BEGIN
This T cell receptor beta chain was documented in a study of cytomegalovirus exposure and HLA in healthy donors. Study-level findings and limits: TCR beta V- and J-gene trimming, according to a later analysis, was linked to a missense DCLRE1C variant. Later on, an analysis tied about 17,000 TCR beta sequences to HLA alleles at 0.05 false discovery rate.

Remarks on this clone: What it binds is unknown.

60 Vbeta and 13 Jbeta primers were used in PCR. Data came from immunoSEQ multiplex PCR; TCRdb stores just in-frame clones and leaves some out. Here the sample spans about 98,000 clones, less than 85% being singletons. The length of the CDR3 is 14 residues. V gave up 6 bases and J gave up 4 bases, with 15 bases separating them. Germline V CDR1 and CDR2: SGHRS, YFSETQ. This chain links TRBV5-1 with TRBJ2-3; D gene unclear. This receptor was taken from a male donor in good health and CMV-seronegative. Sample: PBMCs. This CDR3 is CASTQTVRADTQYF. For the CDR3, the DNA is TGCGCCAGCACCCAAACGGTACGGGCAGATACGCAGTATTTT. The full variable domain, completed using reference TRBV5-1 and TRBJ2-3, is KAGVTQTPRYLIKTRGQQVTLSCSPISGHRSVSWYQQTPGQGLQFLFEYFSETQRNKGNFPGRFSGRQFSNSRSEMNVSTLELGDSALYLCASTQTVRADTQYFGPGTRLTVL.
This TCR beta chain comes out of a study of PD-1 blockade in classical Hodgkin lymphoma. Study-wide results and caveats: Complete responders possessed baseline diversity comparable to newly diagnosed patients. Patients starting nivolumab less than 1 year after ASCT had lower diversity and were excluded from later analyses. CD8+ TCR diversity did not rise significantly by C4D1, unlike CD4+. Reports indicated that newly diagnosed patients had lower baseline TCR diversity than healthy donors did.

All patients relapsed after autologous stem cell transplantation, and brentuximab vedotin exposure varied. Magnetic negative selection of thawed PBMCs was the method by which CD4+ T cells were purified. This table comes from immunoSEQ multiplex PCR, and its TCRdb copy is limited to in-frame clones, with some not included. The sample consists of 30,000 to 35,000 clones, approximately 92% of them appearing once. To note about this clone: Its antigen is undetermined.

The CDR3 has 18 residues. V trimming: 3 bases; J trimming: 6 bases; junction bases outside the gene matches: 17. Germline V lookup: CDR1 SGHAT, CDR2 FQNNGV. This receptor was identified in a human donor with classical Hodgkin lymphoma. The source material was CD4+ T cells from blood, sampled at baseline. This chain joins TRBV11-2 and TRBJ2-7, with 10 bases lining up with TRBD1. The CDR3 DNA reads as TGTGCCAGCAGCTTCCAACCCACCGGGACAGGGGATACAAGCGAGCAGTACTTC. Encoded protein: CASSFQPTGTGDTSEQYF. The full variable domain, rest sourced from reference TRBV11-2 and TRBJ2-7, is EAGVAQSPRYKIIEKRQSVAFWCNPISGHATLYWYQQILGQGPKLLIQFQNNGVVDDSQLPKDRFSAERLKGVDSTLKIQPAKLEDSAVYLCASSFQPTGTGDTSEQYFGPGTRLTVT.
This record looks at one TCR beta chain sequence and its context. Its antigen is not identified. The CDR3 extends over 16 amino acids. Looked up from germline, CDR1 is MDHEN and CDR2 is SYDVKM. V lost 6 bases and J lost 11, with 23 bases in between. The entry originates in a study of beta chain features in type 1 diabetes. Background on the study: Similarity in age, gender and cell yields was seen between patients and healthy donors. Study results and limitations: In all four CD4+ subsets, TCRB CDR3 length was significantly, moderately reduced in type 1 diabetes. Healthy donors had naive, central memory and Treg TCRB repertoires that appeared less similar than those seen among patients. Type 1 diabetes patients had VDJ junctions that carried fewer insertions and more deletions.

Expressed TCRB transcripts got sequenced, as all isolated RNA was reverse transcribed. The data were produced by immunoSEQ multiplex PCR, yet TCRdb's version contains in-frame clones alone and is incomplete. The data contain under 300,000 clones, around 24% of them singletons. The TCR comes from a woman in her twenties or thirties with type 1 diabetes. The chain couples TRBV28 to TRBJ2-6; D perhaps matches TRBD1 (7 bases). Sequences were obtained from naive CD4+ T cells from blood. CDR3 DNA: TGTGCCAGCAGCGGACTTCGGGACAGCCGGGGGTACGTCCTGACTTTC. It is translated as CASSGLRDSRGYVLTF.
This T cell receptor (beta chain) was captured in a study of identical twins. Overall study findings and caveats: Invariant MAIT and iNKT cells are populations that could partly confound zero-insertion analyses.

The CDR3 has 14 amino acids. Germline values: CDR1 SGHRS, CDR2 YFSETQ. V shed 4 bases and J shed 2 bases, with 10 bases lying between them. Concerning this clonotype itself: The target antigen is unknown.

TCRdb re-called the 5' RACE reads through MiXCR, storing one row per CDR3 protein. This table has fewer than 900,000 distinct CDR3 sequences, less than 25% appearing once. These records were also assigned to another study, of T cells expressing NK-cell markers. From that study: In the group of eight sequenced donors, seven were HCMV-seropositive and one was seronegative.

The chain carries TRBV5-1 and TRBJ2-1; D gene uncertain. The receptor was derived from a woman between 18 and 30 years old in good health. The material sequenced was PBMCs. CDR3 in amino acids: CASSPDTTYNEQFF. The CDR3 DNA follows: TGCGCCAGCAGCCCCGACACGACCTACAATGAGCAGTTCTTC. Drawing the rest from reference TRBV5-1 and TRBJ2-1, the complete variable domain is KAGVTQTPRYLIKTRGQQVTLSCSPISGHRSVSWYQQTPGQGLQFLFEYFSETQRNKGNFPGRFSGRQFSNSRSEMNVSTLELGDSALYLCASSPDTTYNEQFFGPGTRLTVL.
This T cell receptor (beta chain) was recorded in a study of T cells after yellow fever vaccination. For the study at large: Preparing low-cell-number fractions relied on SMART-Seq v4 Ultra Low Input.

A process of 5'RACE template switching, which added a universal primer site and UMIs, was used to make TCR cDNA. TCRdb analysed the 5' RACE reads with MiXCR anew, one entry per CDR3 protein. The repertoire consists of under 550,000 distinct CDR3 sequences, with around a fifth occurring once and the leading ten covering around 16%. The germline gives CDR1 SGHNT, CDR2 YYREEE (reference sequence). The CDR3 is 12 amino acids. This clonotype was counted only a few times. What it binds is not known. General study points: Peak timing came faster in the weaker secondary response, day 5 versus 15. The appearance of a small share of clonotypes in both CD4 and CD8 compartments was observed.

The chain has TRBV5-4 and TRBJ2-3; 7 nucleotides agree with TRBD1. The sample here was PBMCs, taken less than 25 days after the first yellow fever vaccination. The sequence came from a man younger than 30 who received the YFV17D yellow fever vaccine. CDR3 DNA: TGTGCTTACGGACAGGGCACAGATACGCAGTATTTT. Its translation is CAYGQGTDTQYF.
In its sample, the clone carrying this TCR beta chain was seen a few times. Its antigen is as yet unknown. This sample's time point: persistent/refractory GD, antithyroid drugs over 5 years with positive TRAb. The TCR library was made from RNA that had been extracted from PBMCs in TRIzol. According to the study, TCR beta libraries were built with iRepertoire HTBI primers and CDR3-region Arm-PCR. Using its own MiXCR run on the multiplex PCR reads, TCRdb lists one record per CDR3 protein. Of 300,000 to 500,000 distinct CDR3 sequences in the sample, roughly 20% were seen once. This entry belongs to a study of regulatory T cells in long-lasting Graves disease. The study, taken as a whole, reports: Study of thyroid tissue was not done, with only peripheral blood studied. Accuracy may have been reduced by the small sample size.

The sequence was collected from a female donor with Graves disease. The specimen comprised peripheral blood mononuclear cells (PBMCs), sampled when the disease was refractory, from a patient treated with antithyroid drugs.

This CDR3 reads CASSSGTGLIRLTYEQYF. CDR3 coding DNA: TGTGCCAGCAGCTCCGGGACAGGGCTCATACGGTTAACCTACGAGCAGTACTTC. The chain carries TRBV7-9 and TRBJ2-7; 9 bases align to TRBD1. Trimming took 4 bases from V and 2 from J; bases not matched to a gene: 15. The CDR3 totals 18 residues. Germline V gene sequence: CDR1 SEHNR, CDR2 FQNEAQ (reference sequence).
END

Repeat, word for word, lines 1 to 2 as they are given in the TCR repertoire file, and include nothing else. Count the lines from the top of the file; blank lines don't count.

This T cell receptor beta chain was documented in a study of cytomegalovirus exposure and HLA in healthy donors. Study-level findings and limits: TCR beta V- and J-gene trimming, according to a later analysis, was linked to a missense DCLRE1C variant. Later on, an analysis tied about 17,000 TCR beta sequences to HLA alleles at 0.05 false discovery rate.

Remarks on this clone: What it binds is unknown.